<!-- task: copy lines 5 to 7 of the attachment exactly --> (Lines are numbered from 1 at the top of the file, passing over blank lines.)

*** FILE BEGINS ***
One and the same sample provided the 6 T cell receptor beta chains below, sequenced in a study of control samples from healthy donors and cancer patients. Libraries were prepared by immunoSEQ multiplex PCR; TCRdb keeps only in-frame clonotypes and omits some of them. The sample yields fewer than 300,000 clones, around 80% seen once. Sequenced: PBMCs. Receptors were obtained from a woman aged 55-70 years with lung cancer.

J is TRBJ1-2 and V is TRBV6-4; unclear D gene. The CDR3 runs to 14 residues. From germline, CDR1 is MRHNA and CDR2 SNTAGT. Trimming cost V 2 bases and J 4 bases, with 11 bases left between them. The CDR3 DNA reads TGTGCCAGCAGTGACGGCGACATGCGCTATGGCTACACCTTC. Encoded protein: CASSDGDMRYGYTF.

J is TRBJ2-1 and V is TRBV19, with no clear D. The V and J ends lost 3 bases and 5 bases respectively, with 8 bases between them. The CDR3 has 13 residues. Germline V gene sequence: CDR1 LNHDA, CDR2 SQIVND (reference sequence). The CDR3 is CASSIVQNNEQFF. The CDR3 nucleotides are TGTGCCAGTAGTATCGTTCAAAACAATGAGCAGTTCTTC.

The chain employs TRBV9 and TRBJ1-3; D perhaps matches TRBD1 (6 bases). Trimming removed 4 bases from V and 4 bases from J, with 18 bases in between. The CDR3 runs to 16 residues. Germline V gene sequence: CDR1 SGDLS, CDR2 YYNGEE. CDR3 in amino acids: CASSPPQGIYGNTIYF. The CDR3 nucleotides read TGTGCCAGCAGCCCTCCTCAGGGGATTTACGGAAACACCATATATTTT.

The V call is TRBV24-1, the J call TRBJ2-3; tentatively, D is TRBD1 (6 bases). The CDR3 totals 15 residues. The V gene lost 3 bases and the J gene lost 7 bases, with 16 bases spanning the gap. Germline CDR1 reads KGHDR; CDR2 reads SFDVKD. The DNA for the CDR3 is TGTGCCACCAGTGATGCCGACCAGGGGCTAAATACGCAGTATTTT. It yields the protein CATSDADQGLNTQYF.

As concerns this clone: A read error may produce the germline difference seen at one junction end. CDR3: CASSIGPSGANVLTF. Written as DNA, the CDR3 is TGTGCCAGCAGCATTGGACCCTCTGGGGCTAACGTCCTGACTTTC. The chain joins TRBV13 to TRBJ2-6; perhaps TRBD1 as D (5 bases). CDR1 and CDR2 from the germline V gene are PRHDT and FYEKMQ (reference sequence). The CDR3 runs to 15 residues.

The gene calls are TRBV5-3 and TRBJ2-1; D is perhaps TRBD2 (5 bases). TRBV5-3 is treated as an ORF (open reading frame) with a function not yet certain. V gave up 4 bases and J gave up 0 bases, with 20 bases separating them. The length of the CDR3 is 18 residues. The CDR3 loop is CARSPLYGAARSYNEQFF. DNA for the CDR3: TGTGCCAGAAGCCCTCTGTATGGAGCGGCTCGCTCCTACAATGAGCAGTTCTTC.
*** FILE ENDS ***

The V call is TRBV24-1, the J call TRBJ2-3; tentatively, D is TRBD1 (6 bases). The CDR3 totals 15 residues. The V gene lost 3 bases and the J gene lost 7 bases, with 16 bases spanning the gap. Germline CDR1 reads KGHDR; CDR2 reads SFDVKD. The DNA for the CDR3 is TGTGCCACCAGTGATGCCGACCAGGGGCTAAATACGCAGTATTTT. It yields the protein CATSDADQGLNTQYF.

As concerns this clone: A read error may produce the germline difference seen at one junction end. CDR3: CASSIGPSGANVLTF. Written as DNA, the CDR3 is TGTGCCAGCAGCATTGGACCCTCTGGGGCTAACGTCCTGACTTTC. The chain joins TRBV13 to TRBJ2-6; perhaps TRBD1 as D (5 bases). CDR1 and CDR2 from the germline V gene are PRHDT and FYEKMQ (reference sequence). The CDR3 runs to 15 residues.

The gene calls are TRBV5-3 and TRBJ2-1; D is perhaps TRBD2 (5 bases). TRBV5-3 is treated as an ORF (open reading frame) with a function not yet certain. V gave up 4 bases and J gave up 0 bases, with 20 bases separating them. The length of the CDR3 is 18 residues. The CDR3 loop is CARSPLYGAARSYNEQFF. DNA for the CDR3: TGTGCCAGAAGCCCTCTGTATGGAGCGGCTCGCTCCTACAATGAGCAGTTCTTC.